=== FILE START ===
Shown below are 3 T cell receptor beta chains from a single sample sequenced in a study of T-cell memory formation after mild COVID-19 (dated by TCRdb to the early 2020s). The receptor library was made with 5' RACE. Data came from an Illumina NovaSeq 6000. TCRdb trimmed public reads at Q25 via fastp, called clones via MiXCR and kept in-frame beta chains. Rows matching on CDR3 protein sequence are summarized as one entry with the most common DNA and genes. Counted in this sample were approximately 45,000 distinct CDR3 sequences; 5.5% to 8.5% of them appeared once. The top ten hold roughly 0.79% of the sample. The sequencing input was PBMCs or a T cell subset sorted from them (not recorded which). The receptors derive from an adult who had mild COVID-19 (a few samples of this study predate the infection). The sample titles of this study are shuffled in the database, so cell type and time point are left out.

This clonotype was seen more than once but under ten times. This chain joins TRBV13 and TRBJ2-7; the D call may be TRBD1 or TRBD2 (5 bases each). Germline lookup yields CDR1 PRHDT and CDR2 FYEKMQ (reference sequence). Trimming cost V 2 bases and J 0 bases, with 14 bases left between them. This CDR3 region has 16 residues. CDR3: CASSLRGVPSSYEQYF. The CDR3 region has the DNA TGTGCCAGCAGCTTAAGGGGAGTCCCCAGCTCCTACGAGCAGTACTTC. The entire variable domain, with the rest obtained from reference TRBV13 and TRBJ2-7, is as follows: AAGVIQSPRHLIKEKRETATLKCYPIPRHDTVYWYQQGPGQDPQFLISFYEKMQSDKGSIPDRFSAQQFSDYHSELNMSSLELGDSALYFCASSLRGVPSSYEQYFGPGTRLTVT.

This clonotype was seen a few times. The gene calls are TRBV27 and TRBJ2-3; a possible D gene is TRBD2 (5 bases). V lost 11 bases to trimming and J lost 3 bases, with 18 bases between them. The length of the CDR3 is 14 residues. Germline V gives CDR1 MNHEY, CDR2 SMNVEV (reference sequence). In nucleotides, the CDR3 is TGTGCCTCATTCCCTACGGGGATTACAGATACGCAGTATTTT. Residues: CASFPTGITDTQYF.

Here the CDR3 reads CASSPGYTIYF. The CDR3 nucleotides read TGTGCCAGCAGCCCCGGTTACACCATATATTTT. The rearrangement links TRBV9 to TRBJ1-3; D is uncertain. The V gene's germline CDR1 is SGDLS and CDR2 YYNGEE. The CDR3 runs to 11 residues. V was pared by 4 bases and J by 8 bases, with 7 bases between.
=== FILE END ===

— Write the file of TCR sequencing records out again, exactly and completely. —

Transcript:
Shown below are 3 T cell receptor beta chains from a single sample sequenced in a study of T-cell memory formation after mild COVID-19 (dated by TCRdb to the early 2020s). The receptor library was made with 5' RACE. Data came from an Illumina NovaSeq 6000. TCRdb trimmed public reads at Q25 via fastp, called clones via MiXCR and kept in-frame beta chains. Rows matching on CDR3 protein sequence are summarized as one entry with the most common DNA and genes. Counted in this sample were approximately 45,000 distinct CDR3 sequences; 5.5% to 8.5% of them appeared once. The top ten hold roughly 0.79% of the sample. The sequencing input was PBMCs or a T cell subset sorted from them (not recorded which). The receptors derive from an adult who had mild COVID-19 (a few samples of this study predate the infection). The sample titles of this study are shuffled in the database, so cell type and time point are left out.

This clonotype was seen more than once but under ten times. This chain joins TRBV13 and TRBJ2-7; the D call may be TRBD1 or TRBD2 (5 bases each). Germline lookup yields CDR1 PRHDT and CDR2 FYEKMQ (reference sequence). Trimming cost V 2 bases and J 0 bases, with 14 bases left between them. This CDR3 region has 16 residues. CDR3: CASSLRGVPSSYEQYF. The CDR3 region has the DNA TGTGCCAGCAGCTTAAGGGGAGTCCCCAGCTCCTACGAGCAGTACTTC. The entire variable domain, with the rest obtained from reference TRBV13 and TRBJ2-7, is as follows: AAGVIQSPRHLIKEKRETATLKCYPIPRHDTVYWYQQGPGQDPQFLISFYEKMQSDKGSIPDRFSAQQFSDYHSELNMSSLELGDSALYFCASSLRGVPSSYEQYFGPGTRLTVT.

This clonotype was seen a few times. The gene calls are TRBV27 and TRBJ2-3; a possible D gene is TRBD2 (5 bases). V lost 11 bases to trimming and J lost 3 bases, with 18 bases between them. The length of the CDR3 is 14 residues. Germline V gives CDR1 MNHEY, CDR2 SMNVEV (reference sequence). In nucleotides, the CDR3 is TGTGCCTCATTCCCTACGGGGATTACAGATACGCAGTATTTT. Residues: CASFPTGITDTQYF.

Here the CDR3 reads CASSPGYTIYF. The CDR3 nucleotides read TGTGCCAGCAGCCCCGGTTACACCATATATTTT. The rearrangement links TRBV9 to TRBJ1-3; D is uncertain. The V gene's germline CDR1 is SGDLS and CDR2 YYNGEE. The CDR3 runs to 11 residues. V was pared by 4 bases and J by 8 bases, with 7 bases between.